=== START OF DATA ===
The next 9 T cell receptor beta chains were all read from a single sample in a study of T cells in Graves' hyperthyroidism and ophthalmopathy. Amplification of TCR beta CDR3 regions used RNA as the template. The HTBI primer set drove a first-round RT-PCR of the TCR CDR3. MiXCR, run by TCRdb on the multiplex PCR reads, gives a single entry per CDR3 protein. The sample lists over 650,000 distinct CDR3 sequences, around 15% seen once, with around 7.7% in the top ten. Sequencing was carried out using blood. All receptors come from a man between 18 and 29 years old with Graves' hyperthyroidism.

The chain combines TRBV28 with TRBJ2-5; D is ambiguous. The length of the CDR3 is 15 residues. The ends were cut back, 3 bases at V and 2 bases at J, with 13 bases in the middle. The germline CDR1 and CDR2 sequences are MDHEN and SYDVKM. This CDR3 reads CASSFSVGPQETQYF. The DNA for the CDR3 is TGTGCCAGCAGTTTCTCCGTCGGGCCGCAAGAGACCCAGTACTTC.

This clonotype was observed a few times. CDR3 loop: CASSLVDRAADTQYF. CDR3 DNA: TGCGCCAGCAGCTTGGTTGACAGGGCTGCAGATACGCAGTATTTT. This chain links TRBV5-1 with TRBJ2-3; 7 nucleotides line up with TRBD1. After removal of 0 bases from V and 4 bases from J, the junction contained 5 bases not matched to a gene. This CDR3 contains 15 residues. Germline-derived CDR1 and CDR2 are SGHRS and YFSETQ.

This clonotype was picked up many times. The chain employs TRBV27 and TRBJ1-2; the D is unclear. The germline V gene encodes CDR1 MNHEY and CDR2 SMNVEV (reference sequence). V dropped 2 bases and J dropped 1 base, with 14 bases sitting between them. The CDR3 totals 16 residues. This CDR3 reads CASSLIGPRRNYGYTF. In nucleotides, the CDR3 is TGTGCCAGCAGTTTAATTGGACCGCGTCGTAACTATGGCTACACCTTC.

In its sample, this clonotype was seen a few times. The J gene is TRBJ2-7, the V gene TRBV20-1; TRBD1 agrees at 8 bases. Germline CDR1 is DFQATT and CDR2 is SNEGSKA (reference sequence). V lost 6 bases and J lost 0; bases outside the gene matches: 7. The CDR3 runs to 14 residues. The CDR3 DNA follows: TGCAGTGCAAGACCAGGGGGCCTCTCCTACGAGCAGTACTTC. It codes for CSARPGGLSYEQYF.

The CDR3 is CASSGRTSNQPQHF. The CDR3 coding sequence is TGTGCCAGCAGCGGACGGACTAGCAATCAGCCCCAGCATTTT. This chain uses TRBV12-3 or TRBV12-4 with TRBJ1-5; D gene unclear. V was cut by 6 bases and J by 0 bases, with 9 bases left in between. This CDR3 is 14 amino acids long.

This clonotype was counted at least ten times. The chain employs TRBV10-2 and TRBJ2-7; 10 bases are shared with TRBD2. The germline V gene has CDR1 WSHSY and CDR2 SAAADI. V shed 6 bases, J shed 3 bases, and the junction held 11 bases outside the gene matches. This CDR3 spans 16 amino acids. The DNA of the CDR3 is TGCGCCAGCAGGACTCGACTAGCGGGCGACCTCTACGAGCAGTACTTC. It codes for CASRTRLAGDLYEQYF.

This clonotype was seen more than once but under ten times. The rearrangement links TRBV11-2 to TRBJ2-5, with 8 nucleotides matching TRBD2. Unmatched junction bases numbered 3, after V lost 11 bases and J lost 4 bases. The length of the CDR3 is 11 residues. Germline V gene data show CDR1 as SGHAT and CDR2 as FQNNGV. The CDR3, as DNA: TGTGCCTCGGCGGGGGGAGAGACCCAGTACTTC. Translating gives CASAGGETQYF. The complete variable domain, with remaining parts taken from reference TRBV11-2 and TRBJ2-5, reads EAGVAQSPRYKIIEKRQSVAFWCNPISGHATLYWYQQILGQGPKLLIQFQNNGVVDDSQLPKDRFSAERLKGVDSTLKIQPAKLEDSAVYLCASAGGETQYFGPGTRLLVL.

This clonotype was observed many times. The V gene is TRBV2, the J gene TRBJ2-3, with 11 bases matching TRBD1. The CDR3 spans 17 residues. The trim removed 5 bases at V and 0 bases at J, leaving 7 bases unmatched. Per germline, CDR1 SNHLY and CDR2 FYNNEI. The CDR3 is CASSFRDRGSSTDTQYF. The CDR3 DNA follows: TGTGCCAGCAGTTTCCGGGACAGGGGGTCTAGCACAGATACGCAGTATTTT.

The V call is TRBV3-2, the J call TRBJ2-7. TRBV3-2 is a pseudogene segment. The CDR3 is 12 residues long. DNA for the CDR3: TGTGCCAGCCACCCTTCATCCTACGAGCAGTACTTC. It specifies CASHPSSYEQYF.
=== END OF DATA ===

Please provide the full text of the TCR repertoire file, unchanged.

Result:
The next 9 T cell receptor beta chains were all read from a single sample in a study of T cells in Graves' hyperthyroidism and ophthalmopathy. Amplification of TCR beta CDR3 regions used RNA as the template. The HTBI primer set drove a first-round RT-PCR of the TCR CDR3. MiXCR, run by TCRdb on the multiplex PCR reads, gives a single entry per CDR3 protein. The sample lists over 650,000 distinct CDR3 sequences, around 15% seen once, with around 7.7% in the top ten. Sequencing was carried out using blood. All receptors come from a man between 18 and 29 years old with Graves' hyperthyroidism.

The chain combines TRBV28 with TRBJ2-5; D is ambiguous. The length of the CDR3 is 15 residues. The ends were cut back, 3 bases at V and 2 bases at J, with 13 bases in the middle. The germline CDR1 and CDR2 sequences are MDHEN and SYDVKM. This CDR3 reads CASSFSVGPQETQYF. The DNA for the CDR3 is TGTGCCAGCAGTTTCTCCGTCGGGCCGCAAGAGACCCAGTACTTC.

This clonotype was observed a few times. CDR3 loop: CASSLVDRAADTQYF. CDR3 DNA: TGCGCCAGCAGCTTGGTTGACAGGGCTGCAGATACGCAGTATTTT. This chain links TRBV5-1 with TRBJ2-3; 7 nucleotides line up with TRBD1. After removal of 0 bases from V and 4 bases from J, the junction contained 5 bases not matched to a gene. This CDR3 contains 15 residues. Germline-derived CDR1 and CDR2 are SGHRS and YFSETQ.

This clonotype was picked up many times. The chain employs TRBV27 and TRBJ1-2; the D is unclear. The germline V gene encodes CDR1 MNHEY and CDR2 SMNVEV (reference sequence). V dropped 2 bases and J dropped 1 base, with 14 bases sitting between them. The CDR3 totals 16 residues. This CDR3 reads CASSLIGPRRNYGYTF. In nucleotides, the CDR3 is TGTGCCAGCAGTTTAATTGGACCGCGTCGTAACTATGGCTACACCTTC.

In its sample, this clonotype was seen a few times. The J gene is TRBJ2-7, the V gene TRBV20-1; TRBD1 agrees at 8 bases. Germline CDR1 is DFQATT and CDR2 is SNEGSKA (reference sequence). V lost 6 bases and J lost 0; bases outside the gene matches: 7. The CDR3 runs to 14 residues. The CDR3 DNA follows: TGCAGTGCAAGACCAGGGGGCCTCTCCTACGAGCAGTACTTC. It codes for CSARPGGLSYEQYF.

The CDR3 is CASSGRTSNQPQHF. The CDR3 coding sequence is TGTGCCAGCAGCGGACGGACTAGCAATCAGCCCCAGCATTTT. This chain uses TRBV12-3 or TRBV12-4 with TRBJ1-5; D gene unclear. V was cut by 6 bases and J by 0 bases, with 9 bases left in between. This CDR3 is 14 amino acids long.

This clonotype was counted at least ten times. The chain employs TRBV10-2 and TRBJ2-7; 10 bases are shared with TRBD2. The germline V gene has CDR1 WSHSY and CDR2 SAAADI. V shed 6 bases, J shed 3 bases, and the junction held 11 bases outside the gene matches. This CDR3 spans 16 amino acids. The DNA of the CDR3 is TGCGCCAGCAGGACTCGACTAGCGGGCGACCTCTACGAGCAGTACTTC. It codes for CASRTRLAGDLYEQYF.

This clonotype was seen more than once but under ten times. The rearrangement links TRBV11-2 to TRBJ2-5, with 8 nucleotides matching TRBD2. Unmatched junction bases numbered 3, after V lost 11 bases and J lost 4 bases. The length of the CDR3 is 11 residues. Germline V gene data show CDR1 as SGHAT and CDR2 as FQNNGV. The CDR3, as DNA: TGTGCCTCGGCGGGGGGAGAGACCCAGTACTTC. Translating gives CASAGGETQYF. The complete variable domain, with remaining parts taken from reference TRBV11-2 and TRBJ2-5, reads EAGVAQSPRYKIIEKRQSVAFWCNPISGHATLYWYQQILGQGPKLLIQFQNNGVVDDSQLPKDRFSAERLKGVDSTLKIQPAKLEDSAVYLCASAGGETQYFGPGTRLLVL.

This clonotype was observed many times. The V gene is TRBV2, the J gene TRBJ2-3, with 11 bases matching TRBD1. The CDR3 spans 17 residues. The trim removed 5 bases at V and 0 bases at J, leaving 7 bases unmatched. Per germline, CDR1 SNHLY and CDR2 FYNNEI. The CDR3 is CASSFRDRGSSTDTQYF. The CDR3 DNA follows: TGTGCCAGCAGTTTCCGGGACAGGGGGTCTAGCACAGATACGCAGTATTTT.

The V call is TRBV3-2, the J call TRBJ2-7. TRBV3-2 is a pseudogene segment. The CDR3 is 12 residues long. DNA for the CDR3: TGTGCCAGCCACCCTTCATCCTACGAGCAGTACTTC. It specifies CASHPSSYEQYF.